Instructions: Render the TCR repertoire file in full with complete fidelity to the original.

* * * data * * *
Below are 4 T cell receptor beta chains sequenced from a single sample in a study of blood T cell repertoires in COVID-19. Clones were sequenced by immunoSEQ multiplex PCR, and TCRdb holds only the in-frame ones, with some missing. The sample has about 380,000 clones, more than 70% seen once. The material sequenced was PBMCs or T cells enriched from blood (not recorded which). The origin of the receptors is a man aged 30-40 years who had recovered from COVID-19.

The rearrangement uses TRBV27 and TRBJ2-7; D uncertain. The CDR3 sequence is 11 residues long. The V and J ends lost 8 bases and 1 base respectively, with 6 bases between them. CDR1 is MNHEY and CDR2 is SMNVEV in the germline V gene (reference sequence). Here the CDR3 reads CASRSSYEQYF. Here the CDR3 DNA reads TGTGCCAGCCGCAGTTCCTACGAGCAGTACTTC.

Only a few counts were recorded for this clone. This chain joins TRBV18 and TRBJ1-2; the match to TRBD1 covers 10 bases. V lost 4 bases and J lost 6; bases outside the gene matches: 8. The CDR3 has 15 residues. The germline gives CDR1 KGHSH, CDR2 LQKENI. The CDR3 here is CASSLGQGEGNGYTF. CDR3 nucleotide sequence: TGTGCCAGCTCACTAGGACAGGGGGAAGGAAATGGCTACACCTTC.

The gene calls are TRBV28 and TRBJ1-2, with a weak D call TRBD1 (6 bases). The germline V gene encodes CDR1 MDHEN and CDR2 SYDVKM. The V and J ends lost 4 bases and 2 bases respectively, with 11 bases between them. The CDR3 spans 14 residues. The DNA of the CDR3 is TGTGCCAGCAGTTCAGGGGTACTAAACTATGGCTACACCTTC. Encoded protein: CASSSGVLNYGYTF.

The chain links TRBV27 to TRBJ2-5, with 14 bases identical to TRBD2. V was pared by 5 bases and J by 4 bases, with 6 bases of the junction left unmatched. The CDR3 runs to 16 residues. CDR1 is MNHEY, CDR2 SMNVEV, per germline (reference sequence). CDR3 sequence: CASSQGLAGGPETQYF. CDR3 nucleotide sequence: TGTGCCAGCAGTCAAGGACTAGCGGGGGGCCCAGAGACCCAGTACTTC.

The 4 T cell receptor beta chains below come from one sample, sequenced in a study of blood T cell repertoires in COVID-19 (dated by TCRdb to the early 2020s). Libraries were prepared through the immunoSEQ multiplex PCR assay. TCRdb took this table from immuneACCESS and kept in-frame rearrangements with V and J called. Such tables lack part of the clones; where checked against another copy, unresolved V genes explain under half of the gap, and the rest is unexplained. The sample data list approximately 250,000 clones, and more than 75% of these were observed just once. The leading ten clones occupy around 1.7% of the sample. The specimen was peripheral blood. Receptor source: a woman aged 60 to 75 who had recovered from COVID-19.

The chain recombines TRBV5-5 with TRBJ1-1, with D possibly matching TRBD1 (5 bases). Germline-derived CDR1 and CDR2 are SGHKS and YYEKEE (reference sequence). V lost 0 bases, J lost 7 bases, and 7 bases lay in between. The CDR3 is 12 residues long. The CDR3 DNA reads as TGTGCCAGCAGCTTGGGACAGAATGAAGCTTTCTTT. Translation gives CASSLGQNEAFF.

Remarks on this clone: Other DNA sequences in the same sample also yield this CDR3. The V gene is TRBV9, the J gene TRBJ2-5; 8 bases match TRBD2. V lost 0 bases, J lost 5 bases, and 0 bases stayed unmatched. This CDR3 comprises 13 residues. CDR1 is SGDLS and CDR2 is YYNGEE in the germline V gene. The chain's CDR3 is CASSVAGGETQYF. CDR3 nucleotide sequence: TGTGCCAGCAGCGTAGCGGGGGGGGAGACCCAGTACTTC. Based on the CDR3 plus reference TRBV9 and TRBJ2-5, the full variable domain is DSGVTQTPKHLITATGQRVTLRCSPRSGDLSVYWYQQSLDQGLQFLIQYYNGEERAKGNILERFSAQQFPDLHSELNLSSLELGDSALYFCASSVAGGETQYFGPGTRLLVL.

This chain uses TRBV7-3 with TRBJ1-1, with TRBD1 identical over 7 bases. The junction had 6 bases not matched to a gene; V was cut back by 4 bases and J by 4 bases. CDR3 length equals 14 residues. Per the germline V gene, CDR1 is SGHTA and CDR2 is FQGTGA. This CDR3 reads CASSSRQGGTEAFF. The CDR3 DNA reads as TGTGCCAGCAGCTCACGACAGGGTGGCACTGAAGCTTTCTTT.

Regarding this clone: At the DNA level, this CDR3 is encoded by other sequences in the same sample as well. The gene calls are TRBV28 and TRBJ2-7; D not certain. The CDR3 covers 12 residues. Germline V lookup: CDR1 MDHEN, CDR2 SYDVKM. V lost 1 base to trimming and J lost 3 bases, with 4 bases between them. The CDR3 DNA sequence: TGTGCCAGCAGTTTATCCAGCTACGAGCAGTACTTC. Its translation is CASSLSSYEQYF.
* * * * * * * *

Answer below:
Below are 4 T cell receptor beta chains sequenced from a single sample in a study of blood T cell repertoires in COVID-19. Clones were sequenced by immunoSEQ multiplex PCR, and TCRdb holds only the in-frame ones, with some missing. The sample has about 380,000 clones, more than 70% seen once. The material sequenced was PBMCs or T cells enriched from blood (not recorded which). The origin of the receptors is a man aged 30-40 years who had recovered from COVID-19.

The rearrangement uses TRBV27 and TRBJ2-7; D uncertain. The CDR3 sequence is 11 residues long. The V and J ends lost 8 bases and 1 base respectively, with 6 bases between them. CDR1 is MNHEY and CDR2 is SMNVEV in the germline V gene (reference sequence). Here the CDR3 reads CASRSSYEQYF. Here the CDR3 DNA reads TGTGCCAGCCGCAGTTCCTACGAGCAGTACTTC.

Only a few counts were recorded for this clone. This chain joins TRBV18 and TRBJ1-2; the match to TRBD1 covers 10 bases. V lost 4 bases and J lost 6; bases outside the gene matches: 8. The CDR3 has 15 residues. The germline gives CDR1 KGHSH, CDR2 LQKENI. The CDR3 here is CASSLGQGEGNGYTF. CDR3 nucleotide sequence: TGTGCCAGCTCACTAGGACAGGGGGAAGGAAATGGCTACACCTTC.

The gene calls are TRBV28 and TRBJ1-2, with a weak D call TRBD1 (6 bases). The germline V gene encodes CDR1 MDHEN and CDR2 SYDVKM. The V and J ends lost 4 bases and 2 bases respectively, with 11 bases between them. The CDR3 spans 14 residues. The DNA of the CDR3 is TGTGCCAGCAGTTCAGGGGTACTAAACTATGGCTACACCTTC. Encoded protein: CASSSGVLNYGYTF.

The chain links TRBV27 to TRBJ2-5, with 14 bases identical to TRBD2. V was pared by 5 bases and J by 4 bases, with 6 bases of the junction left unmatched. The CDR3 runs to 16 residues. CDR1 is MNHEY, CDR2 SMNVEV, per germline (reference sequence). CDR3 sequence: CASSQGLAGGPETQYF. CDR3 nucleotide sequence: TGTGCCAGCAGTCAAGGACTAGCGGGGGGCCCAGAGACCCAGTACTTC.

The 4 T cell receptor beta chains below come from one sample, sequenced in a study of blood T cell repertoires in COVID-19 (dated by TCRdb to the early 2020s). Libraries were prepared through the immunoSEQ multiplex PCR assay. TCRdb took this table from immuneACCESS and kept in-frame rearrangements with V and J called. Such tables lack part of the clones; where checked against another copy, unresolved V genes explain under half of the gap, and the rest is unexplained. The sample data list approximately 250,000 clones, and more than 75% of these were observed just once. The leading ten clones occupy around 1.7% of the sample. The specimen was peripheral blood. Receptor source: a woman aged 60 to 75 who had recovered from COVID-19.

The chain recombines TRBV5-5 with TRBJ1-1, with D possibly matching TRBD1 (5 bases). Germline-derived CDR1 and CDR2 are SGHKS and YYEKEE (reference sequence). V lost 0 bases, J lost 7 bases, and 7 bases lay in between. The CDR3 is 12 residues long. The CDR3 DNA reads as TGTGCCAGCAGCTTGGGACAGAATGAAGCTTTCTTT. Translation gives CASSLGQNEAFF.

Remarks on this clone: Other DNA sequences in the same sample also yield this CDR3. The V gene is TRBV9, the J gene TRBJ2-5; 8 bases match TRBD2. V lost 0 bases, J lost 5 bases, and 0 bases stayed unmatched. This CDR3 comprises 13 residues. CDR1 is SGDLS and CDR2 is YYNGEE in the germline V gene. The chain's CDR3 is CASSVAGGETQYF. CDR3 nucleotide sequence: TGTGCCAGCAGCGTAGCGGGGGGGGAGACCCAGTACTTC. Based on the CDR3 plus reference TRBV9 and TRBJ2-5, the full variable domain is DSGVTQTPKHLITATGQRVTLRCSPRSGDLSVYWYQQSLDQGLQFLIQYYNGEERAKGNILERFSAQQFPDLHSELNLSSLELGDSALYFCASSVAGGETQYFGPGTRLLVL.

This chain uses TRBV7-3 with TRBJ1-1, with TRBD1 identical over 7 bases. The junction had 6 bases not matched to a gene; V was cut back by 4 bases and J by 4 bases. CDR3 length equals 14 residues. Per the germline V gene, CDR1 is SGHTA and CDR2 is FQGTGA. This CDR3 reads CASSSRQGGTEAFF. The CDR3 DNA reads as TGTGCCAGCAGCTCACGACAGGGTGGCACTGAAGCTTTCTTT.

Regarding this clone: At the DNA level, this CDR3 is encoded by other sequences in the same sample as well. The gene calls are TRBV28 and TRBJ2-7; D not certain. The CDR3 covers 12 residues. Germline V lookup: CDR1 MDHEN, CDR2 SYDVKM. V lost 1 base to trimming and J lost 3 bases, with 4 bases between them. The CDR3 DNA sequence: TGTGCCAGCAGTTTATCCAGCTACGAGCAGTACTTC. Its translation is CASSLSSYEQYF.